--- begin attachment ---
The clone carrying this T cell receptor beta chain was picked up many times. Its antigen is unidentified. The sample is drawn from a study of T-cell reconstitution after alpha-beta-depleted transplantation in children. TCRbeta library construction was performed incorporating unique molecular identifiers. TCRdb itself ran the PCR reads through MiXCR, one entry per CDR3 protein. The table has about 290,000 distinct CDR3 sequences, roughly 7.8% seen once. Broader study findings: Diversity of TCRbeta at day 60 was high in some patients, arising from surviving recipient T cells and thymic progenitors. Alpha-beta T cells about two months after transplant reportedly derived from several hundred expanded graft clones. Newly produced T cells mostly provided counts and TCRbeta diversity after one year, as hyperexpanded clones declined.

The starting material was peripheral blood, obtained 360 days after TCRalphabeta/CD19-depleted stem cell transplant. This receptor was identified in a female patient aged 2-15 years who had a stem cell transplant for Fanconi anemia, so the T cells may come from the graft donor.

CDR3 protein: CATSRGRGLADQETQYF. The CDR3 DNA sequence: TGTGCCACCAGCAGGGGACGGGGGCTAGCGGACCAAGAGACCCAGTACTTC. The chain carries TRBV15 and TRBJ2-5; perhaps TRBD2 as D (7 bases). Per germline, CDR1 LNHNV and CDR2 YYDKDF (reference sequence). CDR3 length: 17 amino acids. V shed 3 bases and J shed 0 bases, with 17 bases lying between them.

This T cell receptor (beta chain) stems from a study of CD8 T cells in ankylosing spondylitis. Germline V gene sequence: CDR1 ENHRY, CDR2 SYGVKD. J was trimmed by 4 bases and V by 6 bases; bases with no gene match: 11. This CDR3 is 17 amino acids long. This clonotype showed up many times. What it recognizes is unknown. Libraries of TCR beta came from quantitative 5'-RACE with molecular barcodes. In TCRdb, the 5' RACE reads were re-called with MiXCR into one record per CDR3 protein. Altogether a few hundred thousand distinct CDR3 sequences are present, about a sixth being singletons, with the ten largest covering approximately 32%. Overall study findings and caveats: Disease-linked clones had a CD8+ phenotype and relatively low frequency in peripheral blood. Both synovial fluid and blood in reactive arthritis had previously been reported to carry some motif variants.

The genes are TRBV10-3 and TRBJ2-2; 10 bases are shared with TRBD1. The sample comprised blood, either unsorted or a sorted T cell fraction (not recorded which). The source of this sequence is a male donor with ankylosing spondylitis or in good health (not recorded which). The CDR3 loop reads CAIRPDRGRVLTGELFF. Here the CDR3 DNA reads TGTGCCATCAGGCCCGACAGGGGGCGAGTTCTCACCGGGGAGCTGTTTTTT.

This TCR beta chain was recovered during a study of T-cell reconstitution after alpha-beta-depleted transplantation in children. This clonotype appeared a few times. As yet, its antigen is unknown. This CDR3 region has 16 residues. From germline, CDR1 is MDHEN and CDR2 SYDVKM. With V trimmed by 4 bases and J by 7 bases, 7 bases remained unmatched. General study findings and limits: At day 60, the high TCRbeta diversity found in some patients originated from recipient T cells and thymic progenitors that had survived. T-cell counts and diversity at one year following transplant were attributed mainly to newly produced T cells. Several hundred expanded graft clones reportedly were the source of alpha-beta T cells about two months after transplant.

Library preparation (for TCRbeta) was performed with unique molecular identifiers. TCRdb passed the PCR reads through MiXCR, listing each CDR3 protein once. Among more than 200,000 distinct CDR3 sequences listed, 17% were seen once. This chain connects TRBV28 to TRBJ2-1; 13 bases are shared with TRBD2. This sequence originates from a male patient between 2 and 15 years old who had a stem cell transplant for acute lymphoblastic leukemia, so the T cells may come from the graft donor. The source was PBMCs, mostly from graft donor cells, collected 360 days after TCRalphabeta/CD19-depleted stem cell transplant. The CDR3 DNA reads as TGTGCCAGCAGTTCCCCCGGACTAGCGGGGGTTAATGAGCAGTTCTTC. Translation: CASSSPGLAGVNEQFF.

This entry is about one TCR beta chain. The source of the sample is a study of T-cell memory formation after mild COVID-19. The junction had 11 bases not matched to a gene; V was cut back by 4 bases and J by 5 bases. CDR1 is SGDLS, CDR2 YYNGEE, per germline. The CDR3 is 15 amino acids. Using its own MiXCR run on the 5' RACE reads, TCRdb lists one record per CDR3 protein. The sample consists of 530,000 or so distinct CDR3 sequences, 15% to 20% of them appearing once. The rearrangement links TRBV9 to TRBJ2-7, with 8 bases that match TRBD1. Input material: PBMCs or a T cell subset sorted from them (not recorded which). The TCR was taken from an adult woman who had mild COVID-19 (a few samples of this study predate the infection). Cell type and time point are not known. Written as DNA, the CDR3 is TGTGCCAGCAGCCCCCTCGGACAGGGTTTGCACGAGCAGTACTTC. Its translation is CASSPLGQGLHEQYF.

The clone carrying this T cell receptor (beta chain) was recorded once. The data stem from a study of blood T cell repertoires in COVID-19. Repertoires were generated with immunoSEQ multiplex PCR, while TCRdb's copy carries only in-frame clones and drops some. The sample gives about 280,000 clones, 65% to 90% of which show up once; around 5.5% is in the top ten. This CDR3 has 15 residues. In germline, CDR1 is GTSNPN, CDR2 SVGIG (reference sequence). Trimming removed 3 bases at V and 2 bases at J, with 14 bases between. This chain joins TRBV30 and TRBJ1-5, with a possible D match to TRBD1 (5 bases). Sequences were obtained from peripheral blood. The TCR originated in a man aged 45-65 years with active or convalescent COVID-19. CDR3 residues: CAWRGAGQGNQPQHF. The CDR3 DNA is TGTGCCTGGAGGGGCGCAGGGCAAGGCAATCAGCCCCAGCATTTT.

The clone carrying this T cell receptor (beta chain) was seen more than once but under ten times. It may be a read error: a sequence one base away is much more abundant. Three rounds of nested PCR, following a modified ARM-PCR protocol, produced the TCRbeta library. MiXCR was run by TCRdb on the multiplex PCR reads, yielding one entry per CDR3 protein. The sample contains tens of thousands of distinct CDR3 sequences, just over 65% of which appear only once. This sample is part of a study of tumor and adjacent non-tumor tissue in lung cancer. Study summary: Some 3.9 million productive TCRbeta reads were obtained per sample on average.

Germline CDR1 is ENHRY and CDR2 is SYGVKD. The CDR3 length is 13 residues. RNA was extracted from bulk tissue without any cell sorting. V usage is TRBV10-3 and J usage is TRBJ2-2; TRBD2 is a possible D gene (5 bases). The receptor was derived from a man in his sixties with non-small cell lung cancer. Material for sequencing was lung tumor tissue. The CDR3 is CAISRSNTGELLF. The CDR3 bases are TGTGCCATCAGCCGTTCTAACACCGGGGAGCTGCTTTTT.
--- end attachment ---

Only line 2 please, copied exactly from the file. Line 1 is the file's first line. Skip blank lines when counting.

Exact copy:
The starting material was peripheral blood, obtained 360 days after TCRalphabeta/CD19-depleted stem cell transplant. This receptor was identified in a female patient aged 2-15 years who had a stem cell transplant for Fanconi anemia, so the T cells may come from the graft donor.